Free Study Guide: Hiroshima by John Hersey - Notes / Book Summary|
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LITERARY CRITICISM: HIROSHIMA BY JOHN HERSEY - BOOK SUMMARY
Mr. Tanimoto, too, became mysteriously sick a few weeks after the bomb fell. A nurse diagnosed him with mild radiation disease and prescribed injections of vitamin B1. He rested for a total of two months, trying to eat as much as possible and using herbs to control his high fever. When he returned to Hiroshima, he set up a tent for worship. He became friends with Father Kleinsorge but envied the Jesuits for their material resources. A year after the bombing, Mr. Tanimoto felt pride in how he and his community had weathered the disaster, and wrote to an American friend about the bravery of many who died. He described how several people he knew, when faced with certain death, chose to honor the Emperor and die for the Emperor.
Miss Sasaki continued to be moved from crowded hospital to crowded hospital, until she landed at the Red Cross Hospital back in Hiroshima. Shocked to see the city’s devastation for the first time, she found the fresh vegetation covering burned out buildings and trees very strange. The bomb had stimulated the underground organs of greenery, and the city was indeed covered in new plants, among them panic grass and feverfew. Dr. Sasaki became her doctor at the Red Cross Hospital, and focused on nourishing her and lowering her fever, since he had no equipment with which to put her leg in a cast. At the end of October, he made several incisions in her leg to drain the pus. Meanwhile, Miss Sasaki’s spirits fell and she wondered about her fiancée who neglected to come and see her. After some visits from Father Kleinsorge, Miss Sasaki became open to the Catholic faith, and by summer decided to convert. She found hope in her budding faith and she improved physically.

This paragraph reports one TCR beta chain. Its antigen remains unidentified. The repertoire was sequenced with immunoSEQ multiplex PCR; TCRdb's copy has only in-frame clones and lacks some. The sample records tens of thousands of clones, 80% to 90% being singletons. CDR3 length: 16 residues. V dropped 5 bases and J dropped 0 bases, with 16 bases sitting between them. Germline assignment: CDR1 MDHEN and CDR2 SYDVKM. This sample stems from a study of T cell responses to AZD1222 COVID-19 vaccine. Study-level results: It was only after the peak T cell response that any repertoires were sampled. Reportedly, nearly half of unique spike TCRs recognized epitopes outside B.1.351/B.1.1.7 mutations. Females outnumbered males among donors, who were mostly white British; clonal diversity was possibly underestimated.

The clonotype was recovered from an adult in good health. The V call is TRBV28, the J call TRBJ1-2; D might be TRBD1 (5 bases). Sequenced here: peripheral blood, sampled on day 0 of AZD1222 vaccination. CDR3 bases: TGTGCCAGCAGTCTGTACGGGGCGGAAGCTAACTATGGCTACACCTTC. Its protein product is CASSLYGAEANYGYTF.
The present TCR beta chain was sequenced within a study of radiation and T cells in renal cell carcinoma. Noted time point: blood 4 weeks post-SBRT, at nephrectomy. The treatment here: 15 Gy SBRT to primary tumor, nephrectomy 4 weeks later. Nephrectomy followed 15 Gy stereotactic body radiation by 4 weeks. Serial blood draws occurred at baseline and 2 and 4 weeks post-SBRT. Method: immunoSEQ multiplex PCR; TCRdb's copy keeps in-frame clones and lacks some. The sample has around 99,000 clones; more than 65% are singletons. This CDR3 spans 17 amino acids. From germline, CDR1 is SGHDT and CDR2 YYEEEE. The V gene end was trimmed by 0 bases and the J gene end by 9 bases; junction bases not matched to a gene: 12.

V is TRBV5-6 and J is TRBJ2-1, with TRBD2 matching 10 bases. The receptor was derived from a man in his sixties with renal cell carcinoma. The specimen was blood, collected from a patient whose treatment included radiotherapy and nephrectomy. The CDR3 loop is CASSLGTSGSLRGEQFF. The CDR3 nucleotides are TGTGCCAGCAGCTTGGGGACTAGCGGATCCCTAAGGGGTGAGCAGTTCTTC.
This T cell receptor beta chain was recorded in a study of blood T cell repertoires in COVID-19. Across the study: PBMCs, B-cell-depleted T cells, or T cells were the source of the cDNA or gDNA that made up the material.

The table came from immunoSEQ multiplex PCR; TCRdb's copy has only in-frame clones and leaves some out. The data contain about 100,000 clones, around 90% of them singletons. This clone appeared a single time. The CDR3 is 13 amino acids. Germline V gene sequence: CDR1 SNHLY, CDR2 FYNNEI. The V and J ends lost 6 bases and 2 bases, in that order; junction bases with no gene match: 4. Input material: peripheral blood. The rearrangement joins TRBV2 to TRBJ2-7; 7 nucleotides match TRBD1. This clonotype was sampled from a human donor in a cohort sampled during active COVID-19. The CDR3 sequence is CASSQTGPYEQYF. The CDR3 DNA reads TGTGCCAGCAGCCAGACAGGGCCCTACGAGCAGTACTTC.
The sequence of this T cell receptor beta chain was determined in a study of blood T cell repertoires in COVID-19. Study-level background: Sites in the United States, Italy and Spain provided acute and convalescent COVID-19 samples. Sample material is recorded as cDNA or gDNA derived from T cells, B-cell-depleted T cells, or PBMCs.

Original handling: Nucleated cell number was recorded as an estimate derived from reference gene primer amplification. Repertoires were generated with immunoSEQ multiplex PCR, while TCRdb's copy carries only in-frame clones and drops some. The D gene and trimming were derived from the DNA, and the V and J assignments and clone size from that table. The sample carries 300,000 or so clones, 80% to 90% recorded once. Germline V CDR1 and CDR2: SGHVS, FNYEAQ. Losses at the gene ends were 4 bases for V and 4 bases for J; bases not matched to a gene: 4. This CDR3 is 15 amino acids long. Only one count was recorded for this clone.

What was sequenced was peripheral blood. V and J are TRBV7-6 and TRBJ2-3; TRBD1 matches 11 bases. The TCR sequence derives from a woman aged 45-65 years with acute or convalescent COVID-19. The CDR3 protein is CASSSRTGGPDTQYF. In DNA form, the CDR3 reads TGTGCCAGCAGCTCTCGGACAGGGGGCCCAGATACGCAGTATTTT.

Dr. Sasaki was overworked, sleeping only six hours per night at the hospital, and had lost twenty pounds from his small frame. Medical equipment remained inadequate for six months, consisting entirely of small donations from other cities. Dr. Sasaki’s appetite stayed low but he regained some semblance of normal life, even marrying in March.
Dr. Fujii went to live in the summerhouse of a friend, which lay on
the banks of the Ota River. His injuries improved and he even found the
strength to treat the basic wounds of other survivors living nearby. He
encountered bad luck, however, when a flood carried off that summerhouse
and he was forced to flee up the mountain to a peasant’s home. Other Hiroshima
survivors and doctors researching their strange symptoms drowned in this
flood. Dr. Fujii stayed with the peasant for a few days, until he heard
of a clinic for sale in a suburb of Hiroshima. He rebuilt a successful
practice and enjoyed entertaining members of the U.S. occupational forces in the evenings.